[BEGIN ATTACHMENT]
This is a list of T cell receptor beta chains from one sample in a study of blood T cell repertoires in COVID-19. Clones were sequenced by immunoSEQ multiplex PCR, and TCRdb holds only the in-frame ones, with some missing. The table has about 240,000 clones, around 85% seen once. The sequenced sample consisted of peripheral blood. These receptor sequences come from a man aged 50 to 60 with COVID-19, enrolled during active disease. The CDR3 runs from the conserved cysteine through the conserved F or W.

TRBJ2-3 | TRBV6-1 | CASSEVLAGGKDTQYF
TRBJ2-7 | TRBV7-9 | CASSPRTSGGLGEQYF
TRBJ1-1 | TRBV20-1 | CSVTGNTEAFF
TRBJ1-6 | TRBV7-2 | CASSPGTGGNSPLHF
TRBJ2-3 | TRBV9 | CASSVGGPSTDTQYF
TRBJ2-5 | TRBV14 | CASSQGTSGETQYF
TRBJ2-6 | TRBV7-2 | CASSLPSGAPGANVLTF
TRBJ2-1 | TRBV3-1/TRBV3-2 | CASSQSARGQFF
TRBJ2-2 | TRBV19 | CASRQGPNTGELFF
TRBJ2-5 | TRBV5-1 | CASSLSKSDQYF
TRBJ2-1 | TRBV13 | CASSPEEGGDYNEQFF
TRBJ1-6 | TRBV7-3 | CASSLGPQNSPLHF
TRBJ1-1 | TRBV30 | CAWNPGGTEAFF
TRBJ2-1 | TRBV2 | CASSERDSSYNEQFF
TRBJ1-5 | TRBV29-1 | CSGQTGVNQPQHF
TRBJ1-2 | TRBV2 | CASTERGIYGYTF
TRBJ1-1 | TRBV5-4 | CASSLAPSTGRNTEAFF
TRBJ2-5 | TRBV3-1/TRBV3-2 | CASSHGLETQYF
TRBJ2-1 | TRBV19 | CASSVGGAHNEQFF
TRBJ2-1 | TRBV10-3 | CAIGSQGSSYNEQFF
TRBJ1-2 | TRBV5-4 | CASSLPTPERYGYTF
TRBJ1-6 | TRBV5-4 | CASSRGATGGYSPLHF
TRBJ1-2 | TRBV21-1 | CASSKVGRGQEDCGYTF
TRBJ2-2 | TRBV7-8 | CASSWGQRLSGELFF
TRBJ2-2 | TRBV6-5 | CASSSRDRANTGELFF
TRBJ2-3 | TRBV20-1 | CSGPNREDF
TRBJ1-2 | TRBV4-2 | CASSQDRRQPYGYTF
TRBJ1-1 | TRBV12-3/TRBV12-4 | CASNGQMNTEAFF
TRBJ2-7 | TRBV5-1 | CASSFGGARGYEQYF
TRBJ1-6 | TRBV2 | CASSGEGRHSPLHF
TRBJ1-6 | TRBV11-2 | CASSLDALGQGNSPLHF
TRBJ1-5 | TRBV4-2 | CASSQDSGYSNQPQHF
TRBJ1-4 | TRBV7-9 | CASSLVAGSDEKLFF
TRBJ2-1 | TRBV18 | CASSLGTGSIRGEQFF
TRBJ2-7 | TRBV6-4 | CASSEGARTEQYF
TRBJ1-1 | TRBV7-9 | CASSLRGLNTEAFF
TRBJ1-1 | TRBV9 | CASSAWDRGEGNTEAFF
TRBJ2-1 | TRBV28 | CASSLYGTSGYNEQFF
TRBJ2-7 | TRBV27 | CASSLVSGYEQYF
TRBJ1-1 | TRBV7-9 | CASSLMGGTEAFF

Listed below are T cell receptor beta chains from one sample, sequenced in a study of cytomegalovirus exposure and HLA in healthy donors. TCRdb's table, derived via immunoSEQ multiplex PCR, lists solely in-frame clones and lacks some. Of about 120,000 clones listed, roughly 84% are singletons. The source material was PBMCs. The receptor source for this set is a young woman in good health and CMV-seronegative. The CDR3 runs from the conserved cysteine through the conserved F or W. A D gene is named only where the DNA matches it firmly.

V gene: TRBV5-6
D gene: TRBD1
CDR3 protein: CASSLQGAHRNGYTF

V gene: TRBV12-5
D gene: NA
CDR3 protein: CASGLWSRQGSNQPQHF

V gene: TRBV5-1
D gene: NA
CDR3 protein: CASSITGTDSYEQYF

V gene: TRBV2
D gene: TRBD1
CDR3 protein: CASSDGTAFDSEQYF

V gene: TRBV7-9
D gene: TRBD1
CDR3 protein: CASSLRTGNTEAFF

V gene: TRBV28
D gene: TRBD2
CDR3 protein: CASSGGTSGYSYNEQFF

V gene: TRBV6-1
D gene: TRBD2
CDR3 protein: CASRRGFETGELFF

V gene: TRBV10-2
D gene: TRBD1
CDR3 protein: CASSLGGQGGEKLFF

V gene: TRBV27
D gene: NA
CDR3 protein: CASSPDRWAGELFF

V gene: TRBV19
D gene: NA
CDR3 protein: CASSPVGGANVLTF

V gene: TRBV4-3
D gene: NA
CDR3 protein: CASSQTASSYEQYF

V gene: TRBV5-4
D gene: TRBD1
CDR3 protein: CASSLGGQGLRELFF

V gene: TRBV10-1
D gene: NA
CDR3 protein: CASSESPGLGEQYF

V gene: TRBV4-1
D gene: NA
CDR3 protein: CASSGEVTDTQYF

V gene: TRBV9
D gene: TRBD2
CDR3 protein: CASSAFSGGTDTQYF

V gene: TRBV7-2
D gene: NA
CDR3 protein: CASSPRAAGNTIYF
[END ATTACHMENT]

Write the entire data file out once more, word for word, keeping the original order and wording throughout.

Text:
This is a list of T cell receptor beta chains from one sample in a study of blood T cell repertoires in COVID-19. Clones were sequenced by immunoSEQ multiplex PCR, and TCRdb holds only the in-frame ones, with some missing. The table has about 240,000 clones, around 85% seen once. The sequenced sample consisted of peripheral blood. These receptor sequences come from a man aged 50 to 60 with COVID-19, enrolled during active disease. The CDR3 runs from the conserved cysteine through the conserved F or W.

TRBJ2-3 | TRBV6-1 | CASSEVLAGGKDTQYF
TRBJ2-7 | TRBV7-9 | CASSPRTSGGLGEQYF
TRBJ1-1 | TRBV20-1 | CSVTGNTEAFF
TRBJ1-6 | TRBV7-2 | CASSPGTGGNSPLHF
TRBJ2-3 | TRBV9 | CASSVGGPSTDTQYF
TRBJ2-5 | TRBV14 | CASSQGTSGETQYF
TRBJ2-6 | TRBV7-2 | CASSLPSGAPGANVLTF
TRBJ2-1 | TRBV3-1/TRBV3-2 | CASSQSARGQFF
TRBJ2-2 | TRBV19 | CASRQGPNTGELFF
TRBJ2-5 | TRBV5-1 | CASSLSKSDQYF
TRBJ2-1 | TRBV13 | CASSPEEGGDYNEQFF
TRBJ1-6 | TRBV7-3 | CASSLGPQNSPLHF
TRBJ1-1 | TRBV30 | CAWNPGGTEAFF
TRBJ2-1 | TRBV2 | CASSERDSSYNEQFF
TRBJ1-5 | TRBV29-1 | CSGQTGVNQPQHF
TRBJ1-2 | TRBV2 | CASTERGIYGYTF
TRBJ1-1 | TRBV5-4 | CASSLAPSTGRNTEAFF
TRBJ2-5 | TRBV3-1/TRBV3-2 | CASSHGLETQYF
TRBJ2-1 | TRBV19 | CASSVGGAHNEQFF
TRBJ2-1 | TRBV10-3 | CAIGSQGSSYNEQFF
TRBJ1-2 | TRBV5-4 | CASSLPTPERYGYTF
TRBJ1-6 | TRBV5-4 | CASSRGATGGYSPLHF
TRBJ1-2 | TRBV21-1 | CASSKVGRGQEDCGYTF
TRBJ2-2 | TRBV7-8 | CASSWGQRLSGELFF
TRBJ2-2 | TRBV6-5 | CASSSRDRANTGELFF
TRBJ2-3 | TRBV20-1 | CSGPNREDF
TRBJ1-2 | TRBV4-2 | CASSQDRRQPYGYTF
TRBJ1-1 | TRBV12-3/TRBV12-4 | CASNGQMNTEAFF
TRBJ2-7 | TRBV5-1 | CASSFGGARGYEQYF
TRBJ1-6 | TRBV2 | CASSGEGRHSPLHF
TRBJ1-6 | TRBV11-2 | CASSLDALGQGNSPLHF
TRBJ1-5 | TRBV4-2 | CASSQDSGYSNQPQHF
TRBJ1-4 | TRBV7-9 | CASSLVAGSDEKLFF
TRBJ2-1 | TRBV18 | CASSLGTGSIRGEQFF
TRBJ2-7 | TRBV6-4 | CASSEGARTEQYF
TRBJ1-1 | TRBV7-9 | CASSLRGLNTEAFF
TRBJ1-1 | TRBV9 | CASSAWDRGEGNTEAFF
TRBJ2-1 | TRBV28 | CASSLYGTSGYNEQFF
TRBJ2-7 | TRBV27 | CASSLVSGYEQYF
TRBJ1-1 | TRBV7-9 | CASSLMGGTEAFF

Listed below are T cell receptor beta chains from one sample, sequenced in a study of cytomegalovirus exposure and HLA in healthy donors. TCRdb's table, derived via immunoSEQ multiplex PCR, lists solely in-frame clones and lacks some. Of about 120,000 clones listed, roughly 84% are singletons. The source material was PBMCs. The receptor source for this set is a young woman in good health and CMV-seronegative. The CDR3 runs from the conserved cysteine through the conserved F or W. A D gene is named only where the DNA matches it firmly.

V gene: TRBV5-6
D gene: TRBD1
CDR3 protein: CASSLQGAHRNGYTF

V gene: TRBV12-5
D gene: NA
CDR3 protein: CASGLWSRQGSNQPQHF

V gene: TRBV5-1
D gene: NA
CDR3 protein: CASSITGTDSYEQYF

V gene: TRBV2
D gene: TRBD1
CDR3 protein: CASSDGTAFDSEQYF

V gene: TRBV7-9
D gene: TRBD1
CDR3 protein: CASSLRTGNTEAFF

V gene: TRBV28
D gene: TRBD2
CDR3 protein: CASSGGTSGYSYNEQFF

V gene: TRBV6-1
D gene: TRBD2
CDR3 protein: CASRRGFETGELFF

V gene: TRBV10-2
D gene: TRBD1
CDR3 protein: CASSLGGQGGEKLFF

V gene: TRBV27
D gene: NA
CDR3 protein: CASSPDRWAGELFF

V gene: TRBV19
D gene: NA
CDR3 protein: CASSPVGGANVLTF

V gene: TRBV4-3
D gene: NA
CDR3 protein: CASSQTASSYEQYF

V gene: TRBV5-4
D gene: TRBD1
CDR3 protein: CASSLGGQGLRELFF

V gene: TRBV10-1
D gene: NA
CDR3 protein: CASSESPGLGEQYF

V gene: TRBV4-1
D gene: NA
CDR3 protein: CASSGEVTDTQYF

V gene: TRBV9
D gene: TRBD2
CDR3 protein: CASSAFSGGTDTQYF

V gene: TRBV7-2
D gene: NA
CDR3 protein: CASSPRAAGNTIYF